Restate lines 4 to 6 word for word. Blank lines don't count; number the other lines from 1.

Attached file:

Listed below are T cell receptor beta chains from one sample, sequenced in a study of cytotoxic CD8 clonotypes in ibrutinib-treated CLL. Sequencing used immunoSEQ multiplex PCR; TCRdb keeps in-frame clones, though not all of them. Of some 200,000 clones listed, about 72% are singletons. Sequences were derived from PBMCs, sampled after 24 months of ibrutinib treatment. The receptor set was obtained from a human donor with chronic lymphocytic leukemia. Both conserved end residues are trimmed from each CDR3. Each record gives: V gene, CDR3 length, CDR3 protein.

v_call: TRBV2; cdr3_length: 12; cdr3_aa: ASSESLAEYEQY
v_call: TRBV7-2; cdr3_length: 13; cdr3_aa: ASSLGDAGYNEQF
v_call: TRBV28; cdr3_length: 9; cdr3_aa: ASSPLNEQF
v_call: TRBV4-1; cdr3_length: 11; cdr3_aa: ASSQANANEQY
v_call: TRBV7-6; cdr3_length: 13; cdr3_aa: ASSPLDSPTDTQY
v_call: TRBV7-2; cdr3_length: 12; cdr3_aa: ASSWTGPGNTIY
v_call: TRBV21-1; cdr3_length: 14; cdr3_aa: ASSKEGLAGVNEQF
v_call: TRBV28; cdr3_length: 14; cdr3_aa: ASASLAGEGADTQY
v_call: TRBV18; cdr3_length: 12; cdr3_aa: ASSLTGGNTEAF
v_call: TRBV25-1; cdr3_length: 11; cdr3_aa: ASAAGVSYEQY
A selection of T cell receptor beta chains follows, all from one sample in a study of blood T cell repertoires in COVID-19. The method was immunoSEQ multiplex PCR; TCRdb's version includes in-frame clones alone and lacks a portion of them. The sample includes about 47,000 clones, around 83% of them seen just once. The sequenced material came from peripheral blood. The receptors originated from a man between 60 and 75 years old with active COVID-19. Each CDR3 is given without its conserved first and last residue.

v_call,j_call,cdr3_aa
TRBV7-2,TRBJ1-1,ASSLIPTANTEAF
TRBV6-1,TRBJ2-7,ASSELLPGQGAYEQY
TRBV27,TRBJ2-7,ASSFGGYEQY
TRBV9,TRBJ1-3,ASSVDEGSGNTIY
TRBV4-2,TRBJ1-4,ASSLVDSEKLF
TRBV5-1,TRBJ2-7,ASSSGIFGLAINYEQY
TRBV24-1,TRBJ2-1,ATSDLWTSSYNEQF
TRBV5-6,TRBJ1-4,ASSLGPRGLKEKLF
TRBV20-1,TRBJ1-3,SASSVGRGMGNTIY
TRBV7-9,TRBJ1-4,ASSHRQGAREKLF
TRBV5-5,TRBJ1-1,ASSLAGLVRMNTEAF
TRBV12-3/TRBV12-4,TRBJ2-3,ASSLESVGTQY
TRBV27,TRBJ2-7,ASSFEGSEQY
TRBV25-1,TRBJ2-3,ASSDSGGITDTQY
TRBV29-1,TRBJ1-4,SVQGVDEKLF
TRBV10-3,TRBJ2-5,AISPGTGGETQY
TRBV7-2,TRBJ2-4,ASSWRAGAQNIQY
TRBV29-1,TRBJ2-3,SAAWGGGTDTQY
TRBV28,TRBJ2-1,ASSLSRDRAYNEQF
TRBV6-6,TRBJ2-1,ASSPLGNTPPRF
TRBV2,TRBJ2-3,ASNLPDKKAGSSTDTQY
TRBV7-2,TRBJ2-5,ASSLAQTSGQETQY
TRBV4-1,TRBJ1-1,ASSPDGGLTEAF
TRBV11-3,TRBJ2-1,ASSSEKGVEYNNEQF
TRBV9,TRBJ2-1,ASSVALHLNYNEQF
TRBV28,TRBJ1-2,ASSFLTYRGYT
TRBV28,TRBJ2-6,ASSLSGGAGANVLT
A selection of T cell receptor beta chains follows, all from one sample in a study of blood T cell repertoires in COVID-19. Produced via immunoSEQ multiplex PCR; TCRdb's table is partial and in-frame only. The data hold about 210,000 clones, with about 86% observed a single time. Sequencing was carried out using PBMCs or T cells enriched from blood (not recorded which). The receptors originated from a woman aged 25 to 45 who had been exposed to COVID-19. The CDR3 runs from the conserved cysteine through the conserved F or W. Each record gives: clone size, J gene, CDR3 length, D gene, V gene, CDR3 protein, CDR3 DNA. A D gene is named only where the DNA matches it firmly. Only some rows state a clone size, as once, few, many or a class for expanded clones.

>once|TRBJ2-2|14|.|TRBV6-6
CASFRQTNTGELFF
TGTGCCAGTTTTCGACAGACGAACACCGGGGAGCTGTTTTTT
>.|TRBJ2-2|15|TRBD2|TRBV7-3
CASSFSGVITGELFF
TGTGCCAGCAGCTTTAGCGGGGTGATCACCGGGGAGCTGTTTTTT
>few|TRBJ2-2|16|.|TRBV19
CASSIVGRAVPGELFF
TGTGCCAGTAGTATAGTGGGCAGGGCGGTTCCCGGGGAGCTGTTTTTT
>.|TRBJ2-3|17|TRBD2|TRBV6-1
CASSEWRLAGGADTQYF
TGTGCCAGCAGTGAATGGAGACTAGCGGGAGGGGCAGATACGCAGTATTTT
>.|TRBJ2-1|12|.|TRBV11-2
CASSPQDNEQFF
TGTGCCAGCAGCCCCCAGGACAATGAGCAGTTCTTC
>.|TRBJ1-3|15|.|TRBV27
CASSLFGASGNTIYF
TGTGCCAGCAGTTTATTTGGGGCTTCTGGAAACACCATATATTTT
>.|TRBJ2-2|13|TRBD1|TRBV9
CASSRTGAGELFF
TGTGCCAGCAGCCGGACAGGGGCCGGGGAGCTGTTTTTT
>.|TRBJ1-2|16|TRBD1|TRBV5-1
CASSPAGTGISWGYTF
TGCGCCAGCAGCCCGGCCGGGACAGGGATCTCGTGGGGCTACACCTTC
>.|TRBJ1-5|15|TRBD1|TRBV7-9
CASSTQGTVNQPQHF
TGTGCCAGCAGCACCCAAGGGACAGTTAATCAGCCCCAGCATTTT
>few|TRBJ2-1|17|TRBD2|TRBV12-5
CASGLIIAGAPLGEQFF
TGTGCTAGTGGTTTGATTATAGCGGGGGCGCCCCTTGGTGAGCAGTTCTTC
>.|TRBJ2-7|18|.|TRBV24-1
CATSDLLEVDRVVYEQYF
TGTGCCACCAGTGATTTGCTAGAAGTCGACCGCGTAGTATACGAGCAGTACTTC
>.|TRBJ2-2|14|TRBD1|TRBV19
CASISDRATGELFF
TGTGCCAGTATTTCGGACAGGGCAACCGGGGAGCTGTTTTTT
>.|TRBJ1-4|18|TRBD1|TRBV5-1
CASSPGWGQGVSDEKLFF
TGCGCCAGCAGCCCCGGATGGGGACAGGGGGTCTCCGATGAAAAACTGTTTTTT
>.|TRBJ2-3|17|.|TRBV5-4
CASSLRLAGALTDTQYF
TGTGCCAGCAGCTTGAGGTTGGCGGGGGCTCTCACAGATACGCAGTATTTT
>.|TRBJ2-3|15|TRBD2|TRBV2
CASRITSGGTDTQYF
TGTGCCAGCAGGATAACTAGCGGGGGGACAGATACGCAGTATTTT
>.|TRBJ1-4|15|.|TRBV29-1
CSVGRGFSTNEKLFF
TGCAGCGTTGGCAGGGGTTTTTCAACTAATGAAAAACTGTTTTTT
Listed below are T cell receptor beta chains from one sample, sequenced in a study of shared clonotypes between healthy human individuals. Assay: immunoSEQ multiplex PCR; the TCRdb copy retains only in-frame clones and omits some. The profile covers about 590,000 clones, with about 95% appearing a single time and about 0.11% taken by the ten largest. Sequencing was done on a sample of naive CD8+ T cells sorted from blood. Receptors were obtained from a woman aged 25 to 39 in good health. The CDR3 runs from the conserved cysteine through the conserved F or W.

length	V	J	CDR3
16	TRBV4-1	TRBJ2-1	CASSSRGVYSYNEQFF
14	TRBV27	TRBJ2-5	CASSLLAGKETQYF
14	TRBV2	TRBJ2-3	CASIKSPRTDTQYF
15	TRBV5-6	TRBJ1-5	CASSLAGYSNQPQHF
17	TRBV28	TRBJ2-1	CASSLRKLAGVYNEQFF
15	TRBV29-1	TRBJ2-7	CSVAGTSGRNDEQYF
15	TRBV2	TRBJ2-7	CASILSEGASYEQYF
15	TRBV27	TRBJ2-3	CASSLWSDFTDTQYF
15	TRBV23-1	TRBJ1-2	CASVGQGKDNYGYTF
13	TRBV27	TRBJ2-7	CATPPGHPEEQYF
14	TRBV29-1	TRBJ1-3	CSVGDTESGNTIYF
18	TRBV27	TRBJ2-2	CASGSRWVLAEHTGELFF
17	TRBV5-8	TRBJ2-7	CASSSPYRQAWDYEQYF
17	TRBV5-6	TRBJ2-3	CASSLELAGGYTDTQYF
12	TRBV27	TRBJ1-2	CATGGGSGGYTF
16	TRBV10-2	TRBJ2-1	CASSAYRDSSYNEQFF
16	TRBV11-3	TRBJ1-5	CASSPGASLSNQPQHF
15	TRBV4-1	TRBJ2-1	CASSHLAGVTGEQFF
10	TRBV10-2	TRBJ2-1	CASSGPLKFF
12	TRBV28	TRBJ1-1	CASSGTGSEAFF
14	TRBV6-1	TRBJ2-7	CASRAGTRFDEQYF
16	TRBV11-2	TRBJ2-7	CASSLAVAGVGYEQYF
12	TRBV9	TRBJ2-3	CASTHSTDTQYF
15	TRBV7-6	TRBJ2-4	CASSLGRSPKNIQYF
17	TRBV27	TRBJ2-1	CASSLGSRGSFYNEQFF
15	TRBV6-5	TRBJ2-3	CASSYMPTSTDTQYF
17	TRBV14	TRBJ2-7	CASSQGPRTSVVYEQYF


v_call: TRBV28; cdr3_length: 9; cdr3_aa: ASSPLNEQF
v_call: TRBV4-1; cdr3_length: 11; cdr3_aa: ASSQANANEQY
v_call: TRBV7-6; cdr3_length: 13; cdr3_aa: ASSPLDSPTDTQY